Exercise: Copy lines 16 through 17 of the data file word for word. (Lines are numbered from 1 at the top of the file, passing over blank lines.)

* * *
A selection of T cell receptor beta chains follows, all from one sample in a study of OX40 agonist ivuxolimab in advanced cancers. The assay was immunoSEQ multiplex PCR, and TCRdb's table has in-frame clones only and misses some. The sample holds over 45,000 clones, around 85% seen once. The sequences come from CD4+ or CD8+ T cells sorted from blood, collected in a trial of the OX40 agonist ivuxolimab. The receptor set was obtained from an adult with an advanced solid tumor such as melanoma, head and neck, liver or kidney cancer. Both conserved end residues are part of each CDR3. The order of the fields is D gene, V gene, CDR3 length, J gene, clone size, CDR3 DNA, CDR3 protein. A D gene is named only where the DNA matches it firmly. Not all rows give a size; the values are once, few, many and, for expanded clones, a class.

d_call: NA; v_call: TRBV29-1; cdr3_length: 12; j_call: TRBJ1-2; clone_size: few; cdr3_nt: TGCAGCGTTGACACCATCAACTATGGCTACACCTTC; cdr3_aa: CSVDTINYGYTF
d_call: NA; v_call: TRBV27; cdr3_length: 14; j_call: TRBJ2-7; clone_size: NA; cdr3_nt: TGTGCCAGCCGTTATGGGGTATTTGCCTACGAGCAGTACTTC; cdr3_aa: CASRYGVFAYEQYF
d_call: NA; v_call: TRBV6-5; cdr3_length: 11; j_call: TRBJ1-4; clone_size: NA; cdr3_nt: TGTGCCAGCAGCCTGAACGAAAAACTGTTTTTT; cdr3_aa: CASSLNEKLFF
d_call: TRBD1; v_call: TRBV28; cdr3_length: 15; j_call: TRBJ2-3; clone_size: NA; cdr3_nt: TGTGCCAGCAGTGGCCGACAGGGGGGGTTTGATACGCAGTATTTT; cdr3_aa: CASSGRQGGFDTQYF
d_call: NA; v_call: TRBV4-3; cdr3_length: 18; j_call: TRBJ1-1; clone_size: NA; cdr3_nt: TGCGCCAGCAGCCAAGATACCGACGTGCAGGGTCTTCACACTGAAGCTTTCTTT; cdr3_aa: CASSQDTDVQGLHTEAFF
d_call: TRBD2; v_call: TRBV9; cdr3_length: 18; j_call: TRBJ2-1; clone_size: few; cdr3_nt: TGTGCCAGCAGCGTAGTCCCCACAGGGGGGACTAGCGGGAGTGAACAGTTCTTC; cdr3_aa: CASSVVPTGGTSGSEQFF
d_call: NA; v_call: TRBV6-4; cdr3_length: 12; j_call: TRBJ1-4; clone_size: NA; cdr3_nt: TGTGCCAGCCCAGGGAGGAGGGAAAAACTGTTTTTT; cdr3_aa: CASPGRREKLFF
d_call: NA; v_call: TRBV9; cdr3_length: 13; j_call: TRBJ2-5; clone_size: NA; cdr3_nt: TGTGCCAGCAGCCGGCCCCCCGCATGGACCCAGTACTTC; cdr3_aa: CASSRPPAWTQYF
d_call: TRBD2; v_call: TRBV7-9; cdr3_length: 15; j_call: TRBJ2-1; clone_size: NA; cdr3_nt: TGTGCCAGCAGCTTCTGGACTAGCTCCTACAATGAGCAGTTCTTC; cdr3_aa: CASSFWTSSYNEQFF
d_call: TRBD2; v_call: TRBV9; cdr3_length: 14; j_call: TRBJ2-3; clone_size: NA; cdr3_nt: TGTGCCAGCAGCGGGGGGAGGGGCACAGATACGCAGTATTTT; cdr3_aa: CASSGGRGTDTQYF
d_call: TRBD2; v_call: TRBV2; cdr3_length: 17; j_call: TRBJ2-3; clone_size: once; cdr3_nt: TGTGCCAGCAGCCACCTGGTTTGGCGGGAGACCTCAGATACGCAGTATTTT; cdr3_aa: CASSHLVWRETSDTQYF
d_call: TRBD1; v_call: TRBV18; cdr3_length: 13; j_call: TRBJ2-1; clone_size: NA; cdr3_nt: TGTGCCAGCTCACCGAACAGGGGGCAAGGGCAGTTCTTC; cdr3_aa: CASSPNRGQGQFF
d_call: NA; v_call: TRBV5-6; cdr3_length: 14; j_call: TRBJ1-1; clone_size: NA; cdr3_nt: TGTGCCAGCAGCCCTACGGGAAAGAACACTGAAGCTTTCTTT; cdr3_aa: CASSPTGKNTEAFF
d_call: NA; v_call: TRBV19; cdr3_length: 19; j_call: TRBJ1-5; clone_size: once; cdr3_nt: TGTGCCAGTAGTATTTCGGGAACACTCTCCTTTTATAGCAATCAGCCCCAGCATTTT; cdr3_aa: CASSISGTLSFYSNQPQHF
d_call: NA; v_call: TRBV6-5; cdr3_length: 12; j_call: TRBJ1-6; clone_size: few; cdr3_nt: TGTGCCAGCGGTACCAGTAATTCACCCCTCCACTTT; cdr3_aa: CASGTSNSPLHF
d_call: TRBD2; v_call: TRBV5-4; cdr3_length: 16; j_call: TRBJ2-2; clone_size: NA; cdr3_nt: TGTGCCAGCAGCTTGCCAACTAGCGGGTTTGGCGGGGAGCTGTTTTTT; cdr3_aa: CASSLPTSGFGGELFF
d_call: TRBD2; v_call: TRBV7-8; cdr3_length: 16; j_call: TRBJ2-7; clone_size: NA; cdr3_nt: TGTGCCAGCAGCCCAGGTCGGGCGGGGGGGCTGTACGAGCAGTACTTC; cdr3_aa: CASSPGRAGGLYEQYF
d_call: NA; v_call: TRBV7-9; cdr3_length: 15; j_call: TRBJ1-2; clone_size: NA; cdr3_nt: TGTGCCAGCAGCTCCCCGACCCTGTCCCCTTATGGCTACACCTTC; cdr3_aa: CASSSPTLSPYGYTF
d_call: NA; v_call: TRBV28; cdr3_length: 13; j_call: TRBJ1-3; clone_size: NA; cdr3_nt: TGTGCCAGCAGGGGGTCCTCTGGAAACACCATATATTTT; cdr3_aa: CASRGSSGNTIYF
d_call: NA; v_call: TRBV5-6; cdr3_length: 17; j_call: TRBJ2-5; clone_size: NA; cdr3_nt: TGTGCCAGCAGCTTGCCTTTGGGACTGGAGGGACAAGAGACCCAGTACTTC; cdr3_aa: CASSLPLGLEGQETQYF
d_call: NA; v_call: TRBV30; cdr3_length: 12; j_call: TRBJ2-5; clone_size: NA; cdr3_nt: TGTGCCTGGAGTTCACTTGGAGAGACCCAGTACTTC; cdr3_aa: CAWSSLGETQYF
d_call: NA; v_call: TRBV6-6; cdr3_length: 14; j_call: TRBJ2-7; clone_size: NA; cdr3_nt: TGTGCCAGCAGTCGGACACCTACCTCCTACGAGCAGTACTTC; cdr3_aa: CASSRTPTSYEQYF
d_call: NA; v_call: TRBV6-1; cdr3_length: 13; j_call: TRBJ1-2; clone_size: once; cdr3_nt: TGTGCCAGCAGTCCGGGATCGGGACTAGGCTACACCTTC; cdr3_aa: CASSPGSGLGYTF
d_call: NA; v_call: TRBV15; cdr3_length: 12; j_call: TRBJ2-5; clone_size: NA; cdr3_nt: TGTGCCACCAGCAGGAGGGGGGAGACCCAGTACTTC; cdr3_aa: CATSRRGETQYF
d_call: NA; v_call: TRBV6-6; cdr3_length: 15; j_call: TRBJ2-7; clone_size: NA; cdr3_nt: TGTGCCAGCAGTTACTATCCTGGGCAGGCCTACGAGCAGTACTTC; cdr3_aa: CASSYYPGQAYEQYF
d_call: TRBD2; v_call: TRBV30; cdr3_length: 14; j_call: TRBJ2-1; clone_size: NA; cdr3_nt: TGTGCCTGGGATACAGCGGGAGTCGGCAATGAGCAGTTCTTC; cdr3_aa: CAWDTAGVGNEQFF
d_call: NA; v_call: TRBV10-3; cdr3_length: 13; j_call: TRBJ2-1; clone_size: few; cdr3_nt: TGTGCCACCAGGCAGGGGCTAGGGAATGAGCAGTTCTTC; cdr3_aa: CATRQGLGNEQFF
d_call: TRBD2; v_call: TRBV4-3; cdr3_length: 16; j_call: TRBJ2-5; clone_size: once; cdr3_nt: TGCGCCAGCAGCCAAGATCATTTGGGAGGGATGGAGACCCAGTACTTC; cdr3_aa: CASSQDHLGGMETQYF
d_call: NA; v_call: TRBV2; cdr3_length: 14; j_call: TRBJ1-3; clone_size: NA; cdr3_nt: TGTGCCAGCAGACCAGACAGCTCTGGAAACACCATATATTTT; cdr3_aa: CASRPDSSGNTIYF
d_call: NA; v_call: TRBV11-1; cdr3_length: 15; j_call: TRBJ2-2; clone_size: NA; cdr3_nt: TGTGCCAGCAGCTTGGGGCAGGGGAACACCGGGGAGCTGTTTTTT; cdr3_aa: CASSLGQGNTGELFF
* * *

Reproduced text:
d_call: NA; v_call: TRBV6-5; cdr3_length: 12; j_call: TRBJ1-6; clone_size: few; cdr3_nt: TGTGCCAGCGGTACCAGTAATTCACCCCTCCACTTT; cdr3_aa: CASGTSNSPLHF
d_call: TRBD2; v_call: TRBV5-4; cdr3_length: 16; j_call: TRBJ2-2; clone_size: NA; cdr3_nt: TGTGCCAGCAGCTTGCCAACTAGCGGGTTTGGCGGGGAGCTGTTTTTT; cdr3_aa: CASSLPTSGFGGELFF